How I Started Running

sibling 5k

This is me with some of my siblings (I am on the left), before we did a 5k together last year (my brother’s first!).

In 2008, I had never done more than the mile they used to require in P.E. class (I’m not sure, but I don’t think they do this anymore?). Even then, I would whine and moan and walk most of it. I was always one of the last to finish. My whole life I had accepted that I would never be athletic. I could never climb that evil P.E. rope, either, for the record. I could barely even dangle at the bottom of the rope. The kids that could were like circus acrobats to me. Books were my area of expertise, and I was fine with that.

Then I got a job, waiting tables and bartending, with a girl who had ran several marathons. I absolutely could not fathom than anyone would ever do that, but I was charmed by her super lean and muscular body. I was also really jealous of the power she must feel from being able to push her body that far. Still, I thought it wasn’t even worth trying for. In addition to being out of shape, I have asthma. I had so many excuses…

Suddenly, some other girls at work wanted to run a four mile Turkey Trot. I thought the idea was preposterous, but was intrigued by the idea of getting a work out before pigging out on Thanksgiving. I signed up and meant to train, but had no idea how. I essentially didn’t train at all, but managed to run a good portion of the race. Apparently the other cardio I was doing helped me through! I couldn’t believe it. I wanted to do more.

When I tried to run on my own, I failed massively. Then I heard about Couch to 5k. It seemed to me like it was for wimps because it involves a lot of walking in the beginning. It turns out, running is really hard, and alternating running and walking is perfect for a beginner. The workouts were hard for me, but worked perfectly. I can’t even explain to you how proud I felt the day I ran two miles without stopping. I thought I might cry. I told everyone I knew (for the record, most people are not impressed by this. I have no idea why. I am very impressed!).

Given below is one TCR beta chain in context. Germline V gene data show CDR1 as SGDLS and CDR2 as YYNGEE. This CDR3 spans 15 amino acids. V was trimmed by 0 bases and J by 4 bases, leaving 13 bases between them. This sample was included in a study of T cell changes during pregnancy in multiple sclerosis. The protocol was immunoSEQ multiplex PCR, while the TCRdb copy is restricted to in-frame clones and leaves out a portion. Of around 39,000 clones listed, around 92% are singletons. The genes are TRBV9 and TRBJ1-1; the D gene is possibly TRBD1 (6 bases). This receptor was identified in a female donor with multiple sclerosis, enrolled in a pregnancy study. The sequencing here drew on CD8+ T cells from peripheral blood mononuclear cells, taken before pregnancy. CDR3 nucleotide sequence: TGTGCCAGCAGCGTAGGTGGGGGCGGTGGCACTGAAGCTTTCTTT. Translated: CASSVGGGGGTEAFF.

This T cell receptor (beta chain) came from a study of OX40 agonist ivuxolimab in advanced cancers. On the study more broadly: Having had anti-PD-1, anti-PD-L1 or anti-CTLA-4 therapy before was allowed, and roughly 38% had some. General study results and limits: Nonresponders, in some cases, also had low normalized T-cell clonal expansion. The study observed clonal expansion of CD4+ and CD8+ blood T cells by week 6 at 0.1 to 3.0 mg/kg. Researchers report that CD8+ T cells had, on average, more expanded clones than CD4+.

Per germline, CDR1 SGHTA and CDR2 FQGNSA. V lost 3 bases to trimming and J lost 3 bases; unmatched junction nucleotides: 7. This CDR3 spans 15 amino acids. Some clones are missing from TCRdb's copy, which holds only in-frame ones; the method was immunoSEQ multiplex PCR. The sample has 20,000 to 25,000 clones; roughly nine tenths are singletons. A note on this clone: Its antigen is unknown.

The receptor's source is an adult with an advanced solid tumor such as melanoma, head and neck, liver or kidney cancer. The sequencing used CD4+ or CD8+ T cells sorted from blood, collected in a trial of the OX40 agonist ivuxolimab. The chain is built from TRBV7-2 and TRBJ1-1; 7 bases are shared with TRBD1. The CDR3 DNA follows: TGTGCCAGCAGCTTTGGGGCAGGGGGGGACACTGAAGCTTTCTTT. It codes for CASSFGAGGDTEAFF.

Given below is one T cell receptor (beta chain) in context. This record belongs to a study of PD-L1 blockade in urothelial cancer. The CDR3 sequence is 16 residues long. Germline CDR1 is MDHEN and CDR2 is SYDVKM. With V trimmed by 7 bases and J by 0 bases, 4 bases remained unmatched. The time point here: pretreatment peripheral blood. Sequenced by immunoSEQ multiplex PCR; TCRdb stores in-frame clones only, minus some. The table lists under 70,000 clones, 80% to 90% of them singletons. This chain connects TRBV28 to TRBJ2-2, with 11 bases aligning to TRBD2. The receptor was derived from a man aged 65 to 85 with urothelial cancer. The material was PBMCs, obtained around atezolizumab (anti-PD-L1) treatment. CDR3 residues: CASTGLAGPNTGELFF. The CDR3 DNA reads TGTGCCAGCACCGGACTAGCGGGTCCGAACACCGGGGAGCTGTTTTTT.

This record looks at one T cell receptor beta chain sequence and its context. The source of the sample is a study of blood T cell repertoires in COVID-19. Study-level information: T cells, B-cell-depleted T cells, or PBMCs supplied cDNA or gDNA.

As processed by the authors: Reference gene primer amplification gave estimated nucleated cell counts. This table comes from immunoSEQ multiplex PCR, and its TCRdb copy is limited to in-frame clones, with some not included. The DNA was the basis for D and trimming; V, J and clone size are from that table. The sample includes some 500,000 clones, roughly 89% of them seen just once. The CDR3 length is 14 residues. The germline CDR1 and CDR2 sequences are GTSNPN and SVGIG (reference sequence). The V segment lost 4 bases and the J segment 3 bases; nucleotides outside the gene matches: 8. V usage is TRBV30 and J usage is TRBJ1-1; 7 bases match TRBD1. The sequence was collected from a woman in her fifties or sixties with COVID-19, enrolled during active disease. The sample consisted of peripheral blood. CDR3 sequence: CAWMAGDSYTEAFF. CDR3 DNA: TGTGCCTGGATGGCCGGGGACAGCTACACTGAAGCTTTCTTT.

From there, I just kept adding more. My sister signed me up for a half marathon, but I wasn’t ready. I switched to an 8k. I did a 10k, and eventually (after running for a few years) two half marathons. I have never been fast, but I was happy just with the sense of accomplishment it gave me being able to cover the distance.

I will be honest- a lot of what made me sign up for a half marathon was the fact that my sister did one first, and I was so impressed by her. If she could do it, I wanted to do it too! The family decided long ago that she was the strong and athletic one, and I wanted to be like that too. I finished my first half marathon in 2 hours and 17 minutes. I was very happy with that time, and then was so sore I could barely move for a few days. I loved feeling like I was no longer in the box of “oh, she’s just not athletic”. Title IX made so much possible for girls and women, and I want to take advantage of it. Gone are the days when women couldn’t run long distances because of crazy ideas like that it would ruin our reproductive organs. We are strong, and we can do whatever we want to with that strength 🙂

Tomorrow I will tell you my full marathon story, because I don’t want to make this too long. Who else loves to run? Well… maybe I have a love/hate relationship with running, but it gives me a feeling that no other work out can.

Jillian